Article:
Then a voice breaks in, a man on the shore, yelling to them try throwing the net on the other side of the boat, which of course, once they do, becomes full of fish. The Disciple whom Jesus loved (John) recognizes that it’s Jesus, (AND HERE’S THE SECOND THING) which causes Peter — who was NAKED – to put on his clothes and then jump in.   – OK wait. So, why is he fishing naked ? Well maybe he’s stripped of his out cloak because of its bulk – I’ve heard that fishing naked wasn’t unusual in biblical times, so maybe so. But regardless, why throw on all your clothes and THEN jump in? He’s excited it’s Jesus, and he’s always bolting off in the wrong direction….. or maybe he’s excited it’s Jesus but doesn’t want to appear naked in front of him, or vulnerable, — is he ashamed, like Adam who was found naked by the Lord in the garden? Or is that reading too much into the text?

THIRD:   Jesus already has a fire going and fish on it. He’s already there and ready. Just like always. The scripture even says it was a charcoal fire (you’d think it would be a driftwood  fire, wouldn’t you, there on the shore of a lake?) I think the only other place a charcoal fire is mentioned is the night Peter denied Jesus three times — they were huddled against the cold around a charcoal fire.  That can’t be a coincidence.

FOURTH: And about the 153 fish they caught with them… seriously? 153? Why 153? Again, possibly as an indicator of God’s abundance, or possibly it is symbolic of God’s abundance in a different way – some folks far more learned than I say  there were 153 known types of fish in the day. So, the catch represented EVERYONE.   God’s grace and abundance; everyone for breakfast, breakfast for everyone. There’s a space for everyone and enough for everyone.

All of this leads into what is one of the most beautiful passages in the Bible to me, this 3.jpgquestioning of Peter. Three times – Peter, do you love me? And of course Peter’s recent denial has to be weighing heavily on him. How painful to be queried at all, let alone three times. You can feel him squirm.

Gotta hurt. But he’s actually reinstating him, whether Peter realizes it or not.

Because it’s all about belonging.

Feeding the sheep.

Maybe the disciples thought it was all over, in spite of having seen Jesus after his death. Maybe they WERE trying to return to business as usual, because there wasn’t anyone there to tell them what else to do. But then suddenly Jesus IS there, and once again, he calls them, not to abandon their nets and follow him, but to cast the nets where he shows them, and THEN follow him.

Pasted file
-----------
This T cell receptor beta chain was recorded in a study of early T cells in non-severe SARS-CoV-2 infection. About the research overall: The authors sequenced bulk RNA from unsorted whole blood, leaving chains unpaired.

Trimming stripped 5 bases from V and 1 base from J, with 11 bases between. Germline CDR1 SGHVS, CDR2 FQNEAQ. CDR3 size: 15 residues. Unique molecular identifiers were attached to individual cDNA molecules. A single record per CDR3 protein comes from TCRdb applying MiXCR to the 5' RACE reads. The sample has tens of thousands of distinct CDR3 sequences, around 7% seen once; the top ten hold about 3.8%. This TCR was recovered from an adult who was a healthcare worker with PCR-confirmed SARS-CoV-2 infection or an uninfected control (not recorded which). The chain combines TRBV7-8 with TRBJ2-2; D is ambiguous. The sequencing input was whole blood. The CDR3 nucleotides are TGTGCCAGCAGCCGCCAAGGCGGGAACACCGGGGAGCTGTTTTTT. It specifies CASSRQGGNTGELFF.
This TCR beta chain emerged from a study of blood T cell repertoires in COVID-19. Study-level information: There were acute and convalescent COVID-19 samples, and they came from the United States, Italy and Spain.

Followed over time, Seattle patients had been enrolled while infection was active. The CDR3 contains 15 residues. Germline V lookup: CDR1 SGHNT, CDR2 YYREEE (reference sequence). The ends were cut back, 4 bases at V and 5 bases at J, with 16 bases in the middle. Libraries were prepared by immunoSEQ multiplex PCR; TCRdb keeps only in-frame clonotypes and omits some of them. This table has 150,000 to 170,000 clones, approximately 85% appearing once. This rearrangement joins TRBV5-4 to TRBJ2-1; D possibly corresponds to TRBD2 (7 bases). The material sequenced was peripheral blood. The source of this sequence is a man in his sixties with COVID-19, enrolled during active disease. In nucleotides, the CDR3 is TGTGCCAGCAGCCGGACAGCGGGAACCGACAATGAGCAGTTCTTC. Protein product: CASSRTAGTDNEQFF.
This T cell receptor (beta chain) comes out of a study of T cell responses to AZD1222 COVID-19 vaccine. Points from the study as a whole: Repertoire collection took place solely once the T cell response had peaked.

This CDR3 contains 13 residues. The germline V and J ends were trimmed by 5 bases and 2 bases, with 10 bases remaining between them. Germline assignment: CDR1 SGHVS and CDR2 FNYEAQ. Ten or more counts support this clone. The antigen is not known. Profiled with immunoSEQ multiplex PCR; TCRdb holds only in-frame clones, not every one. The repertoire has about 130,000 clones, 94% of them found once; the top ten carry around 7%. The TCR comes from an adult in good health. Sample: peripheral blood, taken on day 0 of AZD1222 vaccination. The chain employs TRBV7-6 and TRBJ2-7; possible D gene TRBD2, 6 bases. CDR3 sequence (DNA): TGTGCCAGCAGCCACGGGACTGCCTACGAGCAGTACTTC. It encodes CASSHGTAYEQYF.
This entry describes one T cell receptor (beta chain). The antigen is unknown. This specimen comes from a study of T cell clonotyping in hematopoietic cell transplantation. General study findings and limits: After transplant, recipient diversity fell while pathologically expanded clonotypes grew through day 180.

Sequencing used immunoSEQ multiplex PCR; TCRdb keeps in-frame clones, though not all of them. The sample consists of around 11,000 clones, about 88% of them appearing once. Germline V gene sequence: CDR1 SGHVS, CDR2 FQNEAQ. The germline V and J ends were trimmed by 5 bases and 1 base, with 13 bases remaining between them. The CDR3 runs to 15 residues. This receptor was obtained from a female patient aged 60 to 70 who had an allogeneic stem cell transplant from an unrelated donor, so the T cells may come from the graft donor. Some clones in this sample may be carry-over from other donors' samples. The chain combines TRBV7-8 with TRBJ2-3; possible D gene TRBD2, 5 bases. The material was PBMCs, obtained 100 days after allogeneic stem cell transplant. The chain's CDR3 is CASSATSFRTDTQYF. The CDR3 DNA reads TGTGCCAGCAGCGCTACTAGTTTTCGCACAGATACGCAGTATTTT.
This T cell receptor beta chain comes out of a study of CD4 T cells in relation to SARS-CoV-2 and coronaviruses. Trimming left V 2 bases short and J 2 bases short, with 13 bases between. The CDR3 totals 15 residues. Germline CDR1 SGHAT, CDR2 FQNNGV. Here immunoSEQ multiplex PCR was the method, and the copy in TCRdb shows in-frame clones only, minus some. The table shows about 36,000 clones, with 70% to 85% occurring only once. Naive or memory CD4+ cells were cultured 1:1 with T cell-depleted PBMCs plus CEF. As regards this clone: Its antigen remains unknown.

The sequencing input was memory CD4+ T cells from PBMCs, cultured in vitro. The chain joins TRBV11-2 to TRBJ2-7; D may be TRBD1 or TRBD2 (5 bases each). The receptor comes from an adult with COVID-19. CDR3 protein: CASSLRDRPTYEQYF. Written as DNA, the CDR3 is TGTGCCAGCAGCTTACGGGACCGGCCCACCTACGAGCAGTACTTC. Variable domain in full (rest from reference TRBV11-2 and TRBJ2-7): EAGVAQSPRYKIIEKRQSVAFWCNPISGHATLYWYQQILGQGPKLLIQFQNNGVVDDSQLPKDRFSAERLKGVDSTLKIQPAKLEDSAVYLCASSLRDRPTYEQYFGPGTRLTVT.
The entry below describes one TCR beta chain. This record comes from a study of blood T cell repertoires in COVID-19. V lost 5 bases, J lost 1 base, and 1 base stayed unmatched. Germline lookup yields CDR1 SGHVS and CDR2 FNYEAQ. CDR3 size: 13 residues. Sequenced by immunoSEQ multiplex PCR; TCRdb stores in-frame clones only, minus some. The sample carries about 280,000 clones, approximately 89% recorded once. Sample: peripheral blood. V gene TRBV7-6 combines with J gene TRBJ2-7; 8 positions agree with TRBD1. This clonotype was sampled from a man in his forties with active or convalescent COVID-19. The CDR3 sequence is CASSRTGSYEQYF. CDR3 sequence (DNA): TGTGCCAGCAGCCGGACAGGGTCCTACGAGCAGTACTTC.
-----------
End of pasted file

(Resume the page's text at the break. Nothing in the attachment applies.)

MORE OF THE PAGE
We are told God goes before us and behind us and beside and around us and through us – Jesus shows this. He’s already on the beach with a fire made and breakfast waiting. He provides more fish, a more-ness that is indicative of God’s grace that is enough for everyone and sufficient to every need.   And Peter, who did in fact deny him 3 times, is asked 3 times to affirm him, AND tasked with the job of shepherding, rather than fishing.

There IS a new plan. Feed my lambs. Tend my sheep. Feed my sheep.

Maybe Jesus is referring to Peter’s trademark impetuousness with the remark about “when you were younger you used to fasten your own belt and go wherever you wanted to go…” Like all of us – we’re eager to follow Jesus as long as it’s easy and we’re young and strong and can kind of follow him on our own terms…but following Jesus is not for the faint of heart and can get you crucified. It is a different calling to follow for the long haul.


I had the opportunity to talk with several of you this week – really talk, the kind of conversations that go a little deeper than just the casual getting-to-know-you chit chat, and I’ve been thinking how much this scripture applies to all of you in this congregation. You’ve been following Jesus’ lead for a long time. You’ve been feeding and tending the sheep and lambs, and you still are.   Don’t ever feel useless, or like there’s nothing left for you. You do an excellent job of caring for each other – as Ram Dass says, we are ALL just walking each other home, after all.  We’re reaching out, trying to connect with others who aren’t here yet, and that’s fine,

Like here. We’re feeding the sheep. We are the sheep. Walking each other home….